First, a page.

- More stuff without caffeine in it. My powder mix and gels both had a small amount of caffeine in them. I’d rather have those without caffeine and bring another 5 hour or caffeine pills so I can get a real strong shot when I need it vs. a steady drip.
But the gummies were great. The salty nut mix hit the spot. The baby pouches ruled. I wish they were lighter. I’d just bring a ton of them.
All in all, I don’t need quite as much fuel as I thought. Pure water is good – my sweat was so salty at parts I feel like I may have had too much sodium in me. I need to do a better job of forcing down a solid quantity of water when refilling so I’m not as reliant on only what I’m carrying too.
Some random quick hits:
- Bodyglide or other anti-chaffe things are my friend. I mostly think I got burned here because my sweat was so salty but no reason not to be precautious on future outings.
- Take more photos. I was too focused on moving, moving, moving. Gorgeous day in scenic terrain and I don’t have a lot to show for it.
- Start without water if there is a reliable water source within a few miles of the trailhead. I didn’t need the extra weight for those first few miles.
- Jog the easy parts a little faster. I’m a good runner. Cruising flat parts at ~9 minute per mile pace isn’t going to hurt me and it can knock off a good chunk of time.
- Test gear beforehand. My filter was being a little iffy early on. Everyone I was with also had a filter so it wasn’t a big deal. But a good reminder to test important items before you’re out on the trail. I won’t always be so lucky.
- Bring crocs for after. My feet wanted something comfy badly. Yoga toes would have also been clutch.
- Make sure I have access to my own post-run beers. We put a cooler in another friend’s car but then finished before them. Not ideal.
Lastly, I’m definitely going to make the captain’s log videos a thing on trips or runs or hike or whatever going forward. I do enjoy writing up recaps (well… duh) but I don’t always do it. I started recording them as a joke and it ended up being a cool way to relive the experience. I’d like to make that a habit for any noteworthy experiences so I have something around to remember them by when I don’t bother writing it up.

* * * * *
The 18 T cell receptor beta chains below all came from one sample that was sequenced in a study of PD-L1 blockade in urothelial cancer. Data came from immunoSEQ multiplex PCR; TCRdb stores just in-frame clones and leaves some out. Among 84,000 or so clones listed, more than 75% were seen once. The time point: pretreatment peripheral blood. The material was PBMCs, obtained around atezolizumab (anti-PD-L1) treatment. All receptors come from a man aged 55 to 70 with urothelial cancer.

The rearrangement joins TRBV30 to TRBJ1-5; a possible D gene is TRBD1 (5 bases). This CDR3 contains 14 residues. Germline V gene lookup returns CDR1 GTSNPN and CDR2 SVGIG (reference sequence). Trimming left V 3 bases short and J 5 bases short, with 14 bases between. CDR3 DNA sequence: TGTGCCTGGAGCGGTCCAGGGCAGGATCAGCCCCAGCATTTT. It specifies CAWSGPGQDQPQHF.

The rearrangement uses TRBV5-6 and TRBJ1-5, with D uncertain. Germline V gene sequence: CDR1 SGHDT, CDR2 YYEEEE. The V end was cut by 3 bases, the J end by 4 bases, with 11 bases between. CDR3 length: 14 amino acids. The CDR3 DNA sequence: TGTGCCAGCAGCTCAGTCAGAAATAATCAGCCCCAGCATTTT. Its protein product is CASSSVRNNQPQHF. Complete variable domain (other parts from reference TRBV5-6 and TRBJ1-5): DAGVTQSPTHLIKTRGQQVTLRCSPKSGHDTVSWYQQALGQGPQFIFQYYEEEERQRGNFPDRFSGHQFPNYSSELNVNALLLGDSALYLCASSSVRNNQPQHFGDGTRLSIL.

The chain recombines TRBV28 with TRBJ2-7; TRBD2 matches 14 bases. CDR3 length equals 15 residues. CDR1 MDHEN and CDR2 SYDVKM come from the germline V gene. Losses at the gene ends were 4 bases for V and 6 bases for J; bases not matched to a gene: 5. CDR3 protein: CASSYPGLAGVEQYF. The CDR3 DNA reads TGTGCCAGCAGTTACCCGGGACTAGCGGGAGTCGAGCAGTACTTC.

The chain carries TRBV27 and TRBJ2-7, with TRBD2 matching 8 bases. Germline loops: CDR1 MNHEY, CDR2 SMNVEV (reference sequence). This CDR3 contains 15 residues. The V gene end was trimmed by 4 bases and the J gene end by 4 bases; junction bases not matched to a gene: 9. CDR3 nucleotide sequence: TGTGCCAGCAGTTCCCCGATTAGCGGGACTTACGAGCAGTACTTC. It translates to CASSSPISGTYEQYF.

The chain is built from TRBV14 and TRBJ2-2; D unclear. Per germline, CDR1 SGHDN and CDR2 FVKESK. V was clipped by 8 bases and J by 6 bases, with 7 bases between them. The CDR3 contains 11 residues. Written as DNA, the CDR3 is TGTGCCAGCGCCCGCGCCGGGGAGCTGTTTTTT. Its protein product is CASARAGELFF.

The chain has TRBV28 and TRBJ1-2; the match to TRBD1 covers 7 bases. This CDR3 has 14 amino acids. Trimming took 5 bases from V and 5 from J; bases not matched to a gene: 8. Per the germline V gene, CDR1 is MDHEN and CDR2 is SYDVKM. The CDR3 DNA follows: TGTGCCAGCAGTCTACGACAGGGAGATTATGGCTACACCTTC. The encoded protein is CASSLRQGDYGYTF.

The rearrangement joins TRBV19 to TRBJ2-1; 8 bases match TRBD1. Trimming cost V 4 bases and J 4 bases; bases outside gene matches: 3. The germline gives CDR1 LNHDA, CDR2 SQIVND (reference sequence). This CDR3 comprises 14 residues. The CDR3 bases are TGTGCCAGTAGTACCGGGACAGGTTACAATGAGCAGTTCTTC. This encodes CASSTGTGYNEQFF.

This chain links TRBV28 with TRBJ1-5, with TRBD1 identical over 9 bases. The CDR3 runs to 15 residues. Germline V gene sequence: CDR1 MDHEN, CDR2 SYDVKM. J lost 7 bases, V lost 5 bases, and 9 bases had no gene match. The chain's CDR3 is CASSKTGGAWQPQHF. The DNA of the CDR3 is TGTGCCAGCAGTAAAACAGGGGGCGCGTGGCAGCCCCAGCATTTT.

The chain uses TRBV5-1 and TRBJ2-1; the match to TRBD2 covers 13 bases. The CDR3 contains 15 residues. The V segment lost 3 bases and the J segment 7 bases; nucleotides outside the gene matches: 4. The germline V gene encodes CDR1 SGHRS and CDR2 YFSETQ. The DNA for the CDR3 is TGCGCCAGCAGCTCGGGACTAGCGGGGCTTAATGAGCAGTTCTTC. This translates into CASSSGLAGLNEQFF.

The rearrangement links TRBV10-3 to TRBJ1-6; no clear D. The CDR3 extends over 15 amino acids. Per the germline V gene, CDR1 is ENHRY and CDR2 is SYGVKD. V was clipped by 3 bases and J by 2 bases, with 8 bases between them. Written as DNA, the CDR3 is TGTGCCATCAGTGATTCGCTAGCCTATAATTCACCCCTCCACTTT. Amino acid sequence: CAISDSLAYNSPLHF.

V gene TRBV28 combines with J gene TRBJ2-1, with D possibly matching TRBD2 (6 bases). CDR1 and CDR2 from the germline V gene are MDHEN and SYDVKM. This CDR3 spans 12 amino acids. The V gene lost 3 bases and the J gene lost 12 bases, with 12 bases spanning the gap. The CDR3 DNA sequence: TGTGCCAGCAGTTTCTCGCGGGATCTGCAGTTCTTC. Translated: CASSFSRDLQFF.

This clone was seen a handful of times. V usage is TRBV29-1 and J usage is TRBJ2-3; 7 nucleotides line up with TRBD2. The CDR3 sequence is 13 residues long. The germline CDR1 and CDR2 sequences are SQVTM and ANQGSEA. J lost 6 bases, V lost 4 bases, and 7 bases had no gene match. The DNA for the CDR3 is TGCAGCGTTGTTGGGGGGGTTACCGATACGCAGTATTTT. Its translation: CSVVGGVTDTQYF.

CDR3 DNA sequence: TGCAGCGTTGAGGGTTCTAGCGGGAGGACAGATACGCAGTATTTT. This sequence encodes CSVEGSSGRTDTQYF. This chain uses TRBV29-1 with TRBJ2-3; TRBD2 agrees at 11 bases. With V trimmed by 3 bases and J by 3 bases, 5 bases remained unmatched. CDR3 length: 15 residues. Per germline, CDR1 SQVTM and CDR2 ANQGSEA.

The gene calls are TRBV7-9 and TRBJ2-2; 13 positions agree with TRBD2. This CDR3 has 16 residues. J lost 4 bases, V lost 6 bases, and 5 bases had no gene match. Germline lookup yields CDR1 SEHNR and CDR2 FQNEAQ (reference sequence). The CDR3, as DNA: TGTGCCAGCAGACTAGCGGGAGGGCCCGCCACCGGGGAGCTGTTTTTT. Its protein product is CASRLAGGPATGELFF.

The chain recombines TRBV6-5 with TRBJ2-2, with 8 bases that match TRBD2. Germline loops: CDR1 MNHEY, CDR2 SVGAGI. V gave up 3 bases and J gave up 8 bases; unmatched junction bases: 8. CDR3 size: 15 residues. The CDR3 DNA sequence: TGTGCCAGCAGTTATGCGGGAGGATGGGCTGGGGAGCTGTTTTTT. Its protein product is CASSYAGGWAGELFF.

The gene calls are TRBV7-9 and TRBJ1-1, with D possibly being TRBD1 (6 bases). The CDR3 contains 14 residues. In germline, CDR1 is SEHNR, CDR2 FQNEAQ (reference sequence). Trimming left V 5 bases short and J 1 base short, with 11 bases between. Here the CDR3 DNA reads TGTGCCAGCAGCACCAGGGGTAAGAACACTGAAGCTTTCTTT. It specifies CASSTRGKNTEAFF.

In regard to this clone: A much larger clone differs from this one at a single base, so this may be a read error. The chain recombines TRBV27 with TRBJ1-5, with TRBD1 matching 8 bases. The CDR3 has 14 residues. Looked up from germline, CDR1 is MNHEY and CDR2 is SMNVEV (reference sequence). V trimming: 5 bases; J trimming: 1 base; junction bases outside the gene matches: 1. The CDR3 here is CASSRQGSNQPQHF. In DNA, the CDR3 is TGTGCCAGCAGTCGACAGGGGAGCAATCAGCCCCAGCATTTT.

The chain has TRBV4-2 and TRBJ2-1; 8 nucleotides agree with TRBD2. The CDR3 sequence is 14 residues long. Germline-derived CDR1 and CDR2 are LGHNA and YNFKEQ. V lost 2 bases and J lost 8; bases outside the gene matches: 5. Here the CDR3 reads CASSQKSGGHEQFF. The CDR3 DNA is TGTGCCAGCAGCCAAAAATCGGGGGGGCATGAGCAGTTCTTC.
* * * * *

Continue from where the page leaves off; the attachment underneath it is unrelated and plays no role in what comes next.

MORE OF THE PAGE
The people who do FKT (fastest known time) attemps on the Pemi loop are a different animal. The men’s time was recently lowered to 5 hours and 42 minutes by Ben Thompson. I cannot even fathom it. I think if I trained properly, cut some weight, and had a good day… I could probably flirt with going under 10 hours. Sub-6 is so, so fast over that terrain. I don’t even understand how it works or how it is possible.
We also met a woman in the parking lot who informed us that she was attempting a “double single season.” We later learned this meant that she is going to try to get all 48 four thousand foot peaks in NH twice within the summer season. She is already at 21 of 96. So crazy.
This activity was the least quarantined I’ve been during the pandemic. It felt a little irresponsible in some regards. But it was amazing to have a normal seeming day again. The risk of outdoor transmission seems low. We kept a lot of space between ourselves and others. It was needed. It was worth it.
I’m proud of myself for getting it done. My running mileage has been way down since COVID came into the picture. I haven’t really done any hiking or hill work. I’ve gained 5-10 lbs from my usual fighting weight. Basically, there was plenty of evidence to suggest this wasn’t a great time to make the attempt. I’m glad I was able to fight through and finish it in a decent time, all things considered.
Maybe I can find a way to do a Presi traverse this fall??